Change This Chuck: Save Setup Time
Quick change workholding is one way shops are reducing setup when dealing with higher-mix/ lower-voulme work.
Precision parts machining shops are increasingly faced with the need to accept higher mix/lower volume work. Putting a job on a machine tool and running it for long periods of time is becoming rare because the definition of medium and high volume lot sizes “ain’t what it used to be.”
To maximize production efficiency, shops look to shorten the time required to change-over a machine tool from one job to another. In a turning application, one area where time saving strides can be made is workholding, generally found in the form of universal clamping devices such as the three-jaw chuck.
To get the most production from a given workholding setup, production scheduling is often grouped around the type of chuck on the machine. But this is like the tail wagging the dog because it reduces production flexibility, which can adversely affect delivery.
Most manufacturing engineers are probably aware that setup times harbor potential for significant increases in the overall equipment effectiveness of machine tools. Changing jaw chucks on lathes, for example, has always taken a fair amount of time. But can anything be done to change the situation?
According to Hainbuch, its new system directly addresses these issues. The company estimates the time it takes to replace a three-jaw chuck is approximately 45 minutes. With this new system called capteX, this change-over can be accomplished in less than 30 seconds for single part and small series production runs. The new system is designed for any process requiring frequent change-over.
Hainbuch developed the capteX quick-change interface for use on lathe spindles as well as dividing heads, rotary indexing tables and circular indexing tables (in other words, for machine tool components that rotate at higher or lower speeds and for those in which centrifugal forces, such as bending, may occur). An interface for such tasks must be speed resistant and consequently free of imbalance. In addition, it must be capable of dissipating transverse forces. Moreover, change-over accuracy should be extremely high.
To accommodate the forces exerted on rotating components, the connection mechanism must be robust and free of rotational influence. Daniel Schadt, Hainbuch product manager, explains, “That was precisely the challenge—to maintain the draw-in force with absolute reliability under any circumstances, including under centrifugal forces, and still guarantee flat contact. And we were successful.
“Our capteX interface works with a sophisticated ring mechanism with sliding wedges and a positive-fit bayonet connection,” Mr. Schadt continues. “The mechanisms ensure the incredible bending strength for the interface, which is clamped and released via only one easily accessible screw.”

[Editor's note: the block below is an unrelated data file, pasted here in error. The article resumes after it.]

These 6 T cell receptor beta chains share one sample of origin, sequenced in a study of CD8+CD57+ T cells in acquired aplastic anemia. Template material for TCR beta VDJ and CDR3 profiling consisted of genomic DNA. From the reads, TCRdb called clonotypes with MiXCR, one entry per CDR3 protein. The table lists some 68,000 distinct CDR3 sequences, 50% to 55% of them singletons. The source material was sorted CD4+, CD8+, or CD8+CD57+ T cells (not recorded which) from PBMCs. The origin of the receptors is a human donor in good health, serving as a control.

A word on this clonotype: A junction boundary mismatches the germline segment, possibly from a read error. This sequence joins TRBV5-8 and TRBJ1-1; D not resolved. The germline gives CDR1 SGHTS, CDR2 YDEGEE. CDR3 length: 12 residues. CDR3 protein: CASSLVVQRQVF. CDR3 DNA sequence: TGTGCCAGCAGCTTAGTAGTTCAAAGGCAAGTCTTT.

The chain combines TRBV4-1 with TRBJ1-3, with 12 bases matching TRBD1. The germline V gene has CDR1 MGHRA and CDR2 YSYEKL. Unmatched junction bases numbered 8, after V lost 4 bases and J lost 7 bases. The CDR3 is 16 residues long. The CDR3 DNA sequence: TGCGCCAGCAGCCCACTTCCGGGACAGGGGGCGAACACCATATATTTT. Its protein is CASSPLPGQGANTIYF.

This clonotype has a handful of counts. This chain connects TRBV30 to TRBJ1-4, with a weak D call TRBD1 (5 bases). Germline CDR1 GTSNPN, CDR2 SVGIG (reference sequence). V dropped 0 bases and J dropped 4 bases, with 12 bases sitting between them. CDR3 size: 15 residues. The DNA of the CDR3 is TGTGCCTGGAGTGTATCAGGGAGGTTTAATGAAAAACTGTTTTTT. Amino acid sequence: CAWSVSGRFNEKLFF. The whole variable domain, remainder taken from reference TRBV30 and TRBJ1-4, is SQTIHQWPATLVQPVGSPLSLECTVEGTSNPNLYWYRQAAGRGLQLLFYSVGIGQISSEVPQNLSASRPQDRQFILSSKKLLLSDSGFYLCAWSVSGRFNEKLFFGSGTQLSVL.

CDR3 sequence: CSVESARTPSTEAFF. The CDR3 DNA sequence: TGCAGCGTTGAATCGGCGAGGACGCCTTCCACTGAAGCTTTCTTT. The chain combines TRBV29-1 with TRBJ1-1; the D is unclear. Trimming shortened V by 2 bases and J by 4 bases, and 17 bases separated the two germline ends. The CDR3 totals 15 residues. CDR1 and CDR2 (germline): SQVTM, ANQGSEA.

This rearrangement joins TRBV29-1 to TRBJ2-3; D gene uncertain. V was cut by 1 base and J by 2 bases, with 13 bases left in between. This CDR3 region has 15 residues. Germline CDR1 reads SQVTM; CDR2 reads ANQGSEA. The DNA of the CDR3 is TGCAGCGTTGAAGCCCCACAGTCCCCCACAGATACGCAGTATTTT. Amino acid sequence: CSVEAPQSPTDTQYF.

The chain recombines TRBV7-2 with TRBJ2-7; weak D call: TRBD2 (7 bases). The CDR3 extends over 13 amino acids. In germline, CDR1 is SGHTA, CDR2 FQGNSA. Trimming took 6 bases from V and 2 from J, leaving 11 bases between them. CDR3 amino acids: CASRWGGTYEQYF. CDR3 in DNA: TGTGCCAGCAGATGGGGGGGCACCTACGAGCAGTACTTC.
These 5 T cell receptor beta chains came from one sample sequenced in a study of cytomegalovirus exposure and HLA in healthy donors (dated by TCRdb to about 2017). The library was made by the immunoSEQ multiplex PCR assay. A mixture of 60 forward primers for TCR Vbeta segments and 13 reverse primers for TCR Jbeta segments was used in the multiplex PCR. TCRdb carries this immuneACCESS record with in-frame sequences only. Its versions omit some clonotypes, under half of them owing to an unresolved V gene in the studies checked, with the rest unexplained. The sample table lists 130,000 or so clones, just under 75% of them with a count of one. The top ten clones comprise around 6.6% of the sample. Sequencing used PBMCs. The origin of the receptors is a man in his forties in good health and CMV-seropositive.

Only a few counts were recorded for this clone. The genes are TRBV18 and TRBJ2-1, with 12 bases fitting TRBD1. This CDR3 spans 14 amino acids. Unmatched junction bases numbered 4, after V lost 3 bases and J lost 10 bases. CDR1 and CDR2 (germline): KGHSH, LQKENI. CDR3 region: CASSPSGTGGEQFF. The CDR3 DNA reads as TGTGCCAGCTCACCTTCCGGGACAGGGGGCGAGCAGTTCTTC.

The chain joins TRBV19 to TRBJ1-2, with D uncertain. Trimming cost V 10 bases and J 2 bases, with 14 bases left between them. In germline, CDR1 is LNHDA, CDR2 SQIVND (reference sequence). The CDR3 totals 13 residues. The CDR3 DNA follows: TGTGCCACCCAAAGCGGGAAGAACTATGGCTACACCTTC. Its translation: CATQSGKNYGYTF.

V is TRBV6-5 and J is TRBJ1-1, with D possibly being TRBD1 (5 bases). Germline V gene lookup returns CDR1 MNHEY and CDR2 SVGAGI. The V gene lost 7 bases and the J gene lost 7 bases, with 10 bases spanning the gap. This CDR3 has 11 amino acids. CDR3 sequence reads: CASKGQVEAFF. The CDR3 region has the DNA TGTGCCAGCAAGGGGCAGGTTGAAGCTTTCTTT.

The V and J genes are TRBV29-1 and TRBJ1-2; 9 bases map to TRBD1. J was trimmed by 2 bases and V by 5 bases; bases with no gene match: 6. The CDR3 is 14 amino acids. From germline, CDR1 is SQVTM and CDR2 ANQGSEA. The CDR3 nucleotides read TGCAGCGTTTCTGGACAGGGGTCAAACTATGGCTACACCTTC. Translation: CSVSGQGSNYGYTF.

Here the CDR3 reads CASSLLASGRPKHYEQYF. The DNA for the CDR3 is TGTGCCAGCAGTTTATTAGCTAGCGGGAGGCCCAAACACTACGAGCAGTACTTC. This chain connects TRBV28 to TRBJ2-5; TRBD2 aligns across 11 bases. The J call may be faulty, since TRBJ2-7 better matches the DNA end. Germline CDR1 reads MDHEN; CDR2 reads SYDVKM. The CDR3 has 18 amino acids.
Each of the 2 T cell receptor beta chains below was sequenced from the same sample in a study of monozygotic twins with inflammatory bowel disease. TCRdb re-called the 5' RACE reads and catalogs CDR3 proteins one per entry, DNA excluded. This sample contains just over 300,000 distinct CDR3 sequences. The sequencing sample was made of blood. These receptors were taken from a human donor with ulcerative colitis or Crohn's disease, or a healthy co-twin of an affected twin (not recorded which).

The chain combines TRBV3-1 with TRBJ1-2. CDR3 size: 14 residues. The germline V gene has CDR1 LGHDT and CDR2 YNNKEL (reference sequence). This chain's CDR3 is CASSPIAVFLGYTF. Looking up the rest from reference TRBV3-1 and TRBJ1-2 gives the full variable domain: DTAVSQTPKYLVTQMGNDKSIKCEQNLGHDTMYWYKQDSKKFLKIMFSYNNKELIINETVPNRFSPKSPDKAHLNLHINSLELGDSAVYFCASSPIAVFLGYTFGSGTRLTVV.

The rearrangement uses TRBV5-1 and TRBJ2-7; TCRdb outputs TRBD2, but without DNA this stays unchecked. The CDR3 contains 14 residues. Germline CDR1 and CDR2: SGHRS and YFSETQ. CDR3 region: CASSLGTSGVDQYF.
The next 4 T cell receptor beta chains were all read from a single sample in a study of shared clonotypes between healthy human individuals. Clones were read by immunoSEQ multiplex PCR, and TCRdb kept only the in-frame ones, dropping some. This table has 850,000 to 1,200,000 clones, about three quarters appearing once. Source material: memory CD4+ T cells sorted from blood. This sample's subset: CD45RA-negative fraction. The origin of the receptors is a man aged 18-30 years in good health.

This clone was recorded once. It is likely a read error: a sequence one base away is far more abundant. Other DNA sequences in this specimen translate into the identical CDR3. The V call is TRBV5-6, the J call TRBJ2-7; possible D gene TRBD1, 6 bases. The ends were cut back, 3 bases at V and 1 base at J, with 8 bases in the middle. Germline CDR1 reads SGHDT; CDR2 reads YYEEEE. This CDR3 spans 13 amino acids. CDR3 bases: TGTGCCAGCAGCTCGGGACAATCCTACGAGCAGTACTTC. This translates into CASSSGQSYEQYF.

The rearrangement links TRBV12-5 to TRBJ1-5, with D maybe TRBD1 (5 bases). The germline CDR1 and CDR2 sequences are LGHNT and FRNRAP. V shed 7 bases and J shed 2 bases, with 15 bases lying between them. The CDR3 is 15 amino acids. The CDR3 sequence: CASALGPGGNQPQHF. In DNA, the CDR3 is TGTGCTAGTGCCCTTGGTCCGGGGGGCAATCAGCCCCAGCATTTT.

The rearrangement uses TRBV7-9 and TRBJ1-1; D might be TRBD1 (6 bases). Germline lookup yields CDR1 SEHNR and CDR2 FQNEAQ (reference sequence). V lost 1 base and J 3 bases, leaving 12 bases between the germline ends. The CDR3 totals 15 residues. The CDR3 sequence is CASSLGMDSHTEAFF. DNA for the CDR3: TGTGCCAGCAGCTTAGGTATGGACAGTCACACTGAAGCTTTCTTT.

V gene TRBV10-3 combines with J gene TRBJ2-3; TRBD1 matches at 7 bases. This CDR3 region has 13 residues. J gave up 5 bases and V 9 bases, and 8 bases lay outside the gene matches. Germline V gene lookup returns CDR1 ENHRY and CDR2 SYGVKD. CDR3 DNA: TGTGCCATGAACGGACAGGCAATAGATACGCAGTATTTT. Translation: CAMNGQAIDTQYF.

Mr. Schadt explains that the spindle drawtube is automatically connected to the clamping device and indicates that changing the clamping device with this system is now done in a matter of seconds rather than almost an hour. The connection provides the same rigidity as a traditional screwed connection to offset axial turning forces.
When replacing one workholding device with another, change-over accuracy of this new system is less than 0.002 mm. The connection uses high precision balls vulcanized in a rubber mandrel to deliver this repeatable accuracy. Also, for higher rotational machines, such as lathes, the standard version is specified at 4,000 rpm.
“With capteX,” Mr. Schadt explains, “setup times are significantly reduced, which increases the efficiency of lathes, for instance, but also of machining centers with rotary tables. The more frequently you have to change over, the more quickly the investment is amortized. Under some circumstances, this is accomplished within only a few weeks.”
In the past, for use on multiple machines, the user required an adapter and a threaded adapter per machine for one chuck. Now, the user needs only one clamping device adapter. In other words, the user can standardize his lathe, dividing head or milling machine through a single capteX interface. And the clamping devices are interchangeable.
However, as is the case with all zero-point clamping systems, the new system requires some space. The spindle base plate is 40 mm high, and the clamping device carrier plate, which can be integrated in the clamping device, is 20 mm. So that this 20 mm is not added to the height, the distance from the first spindle bearing is increased by 40 mm, and the corresponding axial distance is decreased by
The new interface is designed for use on rotating spindles as well as on dividing heads, but also on rotary indexing tables. It earns additional points for its rotation resistance that extends to 4,000 rpm. This rotational capability should open this innovation to many applications that simply remain closed to others.
Workholding for turning is usually fairly basic: The selection comes down to chucks or collets. This article looks at when to consider the collet chuck and what kind might be best for a given application.
The rapidly increasing demand for high-value threaded parts with exceptionally high length-to-diameter ratios has created a lot of interest in thread whirling technology among American shops and manufacturers.
Production of micro threads can be challenging, but using the most suitable tools for a given application can simplify the task.